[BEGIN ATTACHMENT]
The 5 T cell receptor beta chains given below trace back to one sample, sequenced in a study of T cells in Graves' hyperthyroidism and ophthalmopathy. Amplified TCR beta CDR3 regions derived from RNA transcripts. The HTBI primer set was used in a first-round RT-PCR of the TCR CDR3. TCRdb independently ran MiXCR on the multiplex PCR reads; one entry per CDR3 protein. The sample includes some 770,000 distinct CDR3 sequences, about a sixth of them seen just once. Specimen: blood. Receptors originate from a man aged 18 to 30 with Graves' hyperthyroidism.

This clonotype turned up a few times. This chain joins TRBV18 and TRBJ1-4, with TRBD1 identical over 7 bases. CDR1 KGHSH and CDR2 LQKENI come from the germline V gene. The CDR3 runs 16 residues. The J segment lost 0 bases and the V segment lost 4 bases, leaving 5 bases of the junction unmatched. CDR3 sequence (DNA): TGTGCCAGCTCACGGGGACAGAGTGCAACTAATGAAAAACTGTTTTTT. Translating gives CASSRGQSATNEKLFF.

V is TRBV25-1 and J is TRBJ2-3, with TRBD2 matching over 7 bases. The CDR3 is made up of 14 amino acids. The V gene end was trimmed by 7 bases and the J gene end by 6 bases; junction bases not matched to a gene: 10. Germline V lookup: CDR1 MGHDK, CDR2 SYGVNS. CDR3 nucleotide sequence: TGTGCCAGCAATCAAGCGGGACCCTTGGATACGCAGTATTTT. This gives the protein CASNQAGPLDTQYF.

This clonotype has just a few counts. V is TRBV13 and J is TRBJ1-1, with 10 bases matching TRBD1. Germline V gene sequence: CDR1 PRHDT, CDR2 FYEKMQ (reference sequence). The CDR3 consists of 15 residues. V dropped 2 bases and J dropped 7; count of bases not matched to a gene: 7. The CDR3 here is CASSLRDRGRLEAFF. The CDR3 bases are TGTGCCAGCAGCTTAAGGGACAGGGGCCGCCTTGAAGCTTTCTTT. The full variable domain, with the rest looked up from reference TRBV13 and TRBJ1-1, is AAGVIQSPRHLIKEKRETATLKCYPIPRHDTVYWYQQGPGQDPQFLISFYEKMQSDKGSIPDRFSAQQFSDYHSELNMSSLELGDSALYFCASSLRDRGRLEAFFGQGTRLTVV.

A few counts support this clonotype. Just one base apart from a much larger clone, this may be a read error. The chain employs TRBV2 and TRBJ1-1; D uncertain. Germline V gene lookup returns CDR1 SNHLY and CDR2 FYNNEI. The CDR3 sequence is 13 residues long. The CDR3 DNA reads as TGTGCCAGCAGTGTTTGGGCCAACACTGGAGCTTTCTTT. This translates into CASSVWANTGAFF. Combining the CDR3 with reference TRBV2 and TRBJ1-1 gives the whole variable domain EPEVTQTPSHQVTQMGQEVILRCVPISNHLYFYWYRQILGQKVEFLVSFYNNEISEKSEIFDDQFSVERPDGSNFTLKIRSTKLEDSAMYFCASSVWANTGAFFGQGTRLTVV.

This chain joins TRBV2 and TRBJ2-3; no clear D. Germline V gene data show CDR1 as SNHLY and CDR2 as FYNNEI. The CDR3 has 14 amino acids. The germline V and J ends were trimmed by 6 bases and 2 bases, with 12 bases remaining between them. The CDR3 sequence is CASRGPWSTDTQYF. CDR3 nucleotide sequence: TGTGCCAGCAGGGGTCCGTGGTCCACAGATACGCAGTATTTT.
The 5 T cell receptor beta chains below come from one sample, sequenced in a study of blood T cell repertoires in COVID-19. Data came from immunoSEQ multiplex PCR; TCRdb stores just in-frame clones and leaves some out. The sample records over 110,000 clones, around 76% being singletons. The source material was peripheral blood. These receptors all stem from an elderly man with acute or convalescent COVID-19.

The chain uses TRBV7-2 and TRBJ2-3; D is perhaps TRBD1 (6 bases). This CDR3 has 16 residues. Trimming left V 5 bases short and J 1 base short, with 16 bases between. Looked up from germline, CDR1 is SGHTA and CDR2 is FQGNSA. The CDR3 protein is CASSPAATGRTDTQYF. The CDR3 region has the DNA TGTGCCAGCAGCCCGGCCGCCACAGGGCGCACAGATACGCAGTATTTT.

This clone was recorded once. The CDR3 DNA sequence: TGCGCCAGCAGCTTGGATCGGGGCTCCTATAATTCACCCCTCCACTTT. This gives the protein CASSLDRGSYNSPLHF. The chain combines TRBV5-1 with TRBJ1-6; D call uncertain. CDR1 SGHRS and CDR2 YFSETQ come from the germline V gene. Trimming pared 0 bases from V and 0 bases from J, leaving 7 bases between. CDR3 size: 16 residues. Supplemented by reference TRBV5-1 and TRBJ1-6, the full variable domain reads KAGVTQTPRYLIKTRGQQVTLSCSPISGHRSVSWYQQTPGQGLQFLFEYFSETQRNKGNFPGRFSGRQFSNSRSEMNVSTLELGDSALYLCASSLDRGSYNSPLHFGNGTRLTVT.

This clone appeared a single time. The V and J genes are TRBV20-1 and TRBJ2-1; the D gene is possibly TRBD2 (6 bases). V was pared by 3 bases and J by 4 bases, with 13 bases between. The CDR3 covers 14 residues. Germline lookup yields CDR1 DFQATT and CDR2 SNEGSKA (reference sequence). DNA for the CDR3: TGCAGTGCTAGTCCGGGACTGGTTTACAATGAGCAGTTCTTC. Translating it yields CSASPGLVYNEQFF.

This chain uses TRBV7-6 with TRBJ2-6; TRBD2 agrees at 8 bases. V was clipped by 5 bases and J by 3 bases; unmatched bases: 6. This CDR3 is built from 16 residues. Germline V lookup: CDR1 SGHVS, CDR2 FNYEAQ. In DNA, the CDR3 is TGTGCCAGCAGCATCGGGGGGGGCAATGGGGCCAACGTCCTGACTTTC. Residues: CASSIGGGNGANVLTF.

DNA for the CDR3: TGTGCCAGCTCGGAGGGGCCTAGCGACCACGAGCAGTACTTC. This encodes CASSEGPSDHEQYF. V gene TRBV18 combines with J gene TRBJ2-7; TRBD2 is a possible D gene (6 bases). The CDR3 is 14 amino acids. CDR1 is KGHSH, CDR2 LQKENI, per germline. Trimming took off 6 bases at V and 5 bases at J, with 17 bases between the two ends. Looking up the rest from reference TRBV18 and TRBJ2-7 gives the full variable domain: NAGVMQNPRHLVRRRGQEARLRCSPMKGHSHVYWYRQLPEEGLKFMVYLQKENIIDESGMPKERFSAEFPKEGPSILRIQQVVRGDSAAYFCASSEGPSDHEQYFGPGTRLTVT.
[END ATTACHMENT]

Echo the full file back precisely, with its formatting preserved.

The 5 T cell receptor beta chains given below trace back to one sample, sequenced in a study of T cells in Graves' hyperthyroidism and ophthalmopathy. Amplified TCR beta CDR3 regions derived from RNA transcripts. The HTBI primer set was used in a first-round RT-PCR of the TCR CDR3. TCRdb independently ran MiXCR on the multiplex PCR reads; one entry per CDR3 protein. The sample includes some 770,000 distinct CDR3 sequences, about a sixth of them seen just once. Specimen: blood. Receptors originate from a man aged 18 to 30 with Graves' hyperthyroidism.

This clonotype turned up a few times. This chain joins TRBV18 and TRBJ1-4, with TRBD1 identical over 7 bases. CDR1 KGHSH and CDR2 LQKENI come from the germline V gene. The CDR3 runs 16 residues. The J segment lost 0 bases and the V segment lost 4 bases, leaving 5 bases of the junction unmatched. CDR3 sequence (DNA): TGTGCCAGCTCACGGGGACAGAGTGCAACTAATGAAAAACTGTTTTTT. Translating gives CASSRGQSATNEKLFF.

V is TRBV25-1 and J is TRBJ2-3, with TRBD2 matching over 7 bases. The CDR3 is made up of 14 amino acids. The V gene end was trimmed by 7 bases and the J gene end by 6 bases; junction bases not matched to a gene: 10. Germline V lookup: CDR1 MGHDK, CDR2 SYGVNS. CDR3 nucleotide sequence: TGTGCCAGCAATCAAGCGGGACCCTTGGATACGCAGTATTTT. This gives the protein CASNQAGPLDTQYF.

This clonotype has just a few counts. V is TRBV13 and J is TRBJ1-1, with 10 bases matching TRBD1. Germline V gene sequence: CDR1 PRHDT, CDR2 FYEKMQ (reference sequence). The CDR3 consists of 15 residues. V dropped 2 bases and J dropped 7; count of bases not matched to a gene: 7. The CDR3 here is CASSLRDRGRLEAFF. The CDR3 bases are TGTGCCAGCAGCTTAAGGGACAGGGGCCGCCTTGAAGCTTTCTTT. The full variable domain, with the rest looked up from reference TRBV13 and TRBJ1-1, is AAGVIQSPRHLIKEKRETATLKCYPIPRHDTVYWYQQGPGQDPQFLISFYEKMQSDKGSIPDRFSAQQFSDYHSELNMSSLELGDSALYFCASSLRDRGRLEAFFGQGTRLTVV.

A few counts support this clonotype. Just one base apart from a much larger clone, this may be a read error. The chain employs TRBV2 and TRBJ1-1; D uncertain. Germline V gene lookup returns CDR1 SNHLY and CDR2 FYNNEI. The CDR3 sequence is 13 residues long. The CDR3 DNA reads as TGTGCCAGCAGTGTTTGGGCCAACACTGGAGCTTTCTTT. This translates into CASSVWANTGAFF. Combining the CDR3 with reference TRBV2 and TRBJ1-1 gives the whole variable domain EPEVTQTPSHQVTQMGQEVILRCVPISNHLYFYWYRQILGQKVEFLVSFYNNEISEKSEIFDDQFSVERPDGSNFTLKIRSTKLEDSAMYFCASSVWANTGAFFGQGTRLTVV.

This chain joins TRBV2 and TRBJ2-3; no clear D. Germline V gene data show CDR1 as SNHLY and CDR2 as FYNNEI. The CDR3 has 14 amino acids. The germline V and J ends were trimmed by 6 bases and 2 bases, with 12 bases remaining between them. The CDR3 sequence is CASRGPWSTDTQYF. CDR3 nucleotide sequence: TGTGCCAGCAGGGGTCCGTGGTCCACAGATACGCAGTATTTT.
The 5 T cell receptor beta chains below come from one sample, sequenced in a study of blood T cell repertoires in COVID-19. Data came from immunoSEQ multiplex PCR; TCRdb stores just in-frame clones and leaves some out. The sample records over 110,000 clones, around 76% being singletons. The source material was peripheral blood. These receptors all stem from an elderly man with acute or convalescent COVID-19.

The chain uses TRBV7-2 and TRBJ2-3; D is perhaps TRBD1 (6 bases). This CDR3 has 16 residues. Trimming left V 5 bases short and J 1 base short, with 16 bases between. Looked up from germline, CDR1 is SGHTA and CDR2 is FQGNSA. The CDR3 protein is CASSPAATGRTDTQYF. The CDR3 region has the DNA TGTGCCAGCAGCCCGGCCGCCACAGGGCGCACAGATACGCAGTATTTT.

This clone was recorded once. The CDR3 DNA sequence: TGCGCCAGCAGCTTGGATCGGGGCTCCTATAATTCACCCCTCCACTTT. This gives the protein CASSLDRGSYNSPLHF. The chain combines TRBV5-1 with TRBJ1-6; D call uncertain. CDR1 SGHRS and CDR2 YFSETQ come from the germline V gene. Trimming pared 0 bases from V and 0 bases from J, leaving 7 bases between. CDR3 size: 16 residues. Supplemented by reference TRBV5-1 and TRBJ1-6, the full variable domain reads KAGVTQTPRYLIKTRGQQVTLSCSPISGHRSVSWYQQTPGQGLQFLFEYFSETQRNKGNFPGRFSGRQFSNSRSEMNVSTLELGDSALYLCASSLDRGSYNSPLHFGNGTRLTVT.

This clone appeared a single time. The V and J genes are TRBV20-1 and TRBJ2-1; the D gene is possibly TRBD2 (6 bases). V was pared by 3 bases and J by 4 bases, with 13 bases between. The CDR3 covers 14 residues. Germline lookup yields CDR1 DFQATT and CDR2 SNEGSKA (reference sequence). DNA for the CDR3: TGCAGTGCTAGTCCGGGACTGGTTTACAATGAGCAGTTCTTC. Translating it yields CSASPGLVYNEQFF.

This chain uses TRBV7-6 with TRBJ2-6; TRBD2 agrees at 8 bases. V was clipped by 5 bases and J by 3 bases; unmatched bases: 6. This CDR3 is built from 16 residues. Germline V lookup: CDR1 SGHVS, CDR2 FNYEAQ. In DNA, the CDR3 is TGTGCCAGCAGCATCGGGGGGGGCAATGGGGCCAACGTCCTGACTTTC. Residues: CASSIGGGNGANVLTF.

DNA for the CDR3: TGTGCCAGCTCGGAGGGGCCTAGCGACCACGAGCAGTACTTC. This encodes CASSEGPSDHEQYF. V gene TRBV18 combines with J gene TRBJ2-7; TRBD2 is a possible D gene (6 bases). The CDR3 is 14 amino acids. CDR1 is KGHSH, CDR2 LQKENI, per germline. Trimming took off 6 bases at V and 5 bases at J, with 17 bases between the two ends. Looking up the rest from reference TRBV18 and TRBJ2-7 gives the full variable domain: NAGVMQNPRHLVRRRGQEARLRCSPMKGHSHVYWYRQLPEEGLKFMVYLQKENIIDESGMPKERFSAEFPKEGPSILRIQQVVRGDSAAYFCASSEGPSDHEQYFGPGTRLTVT.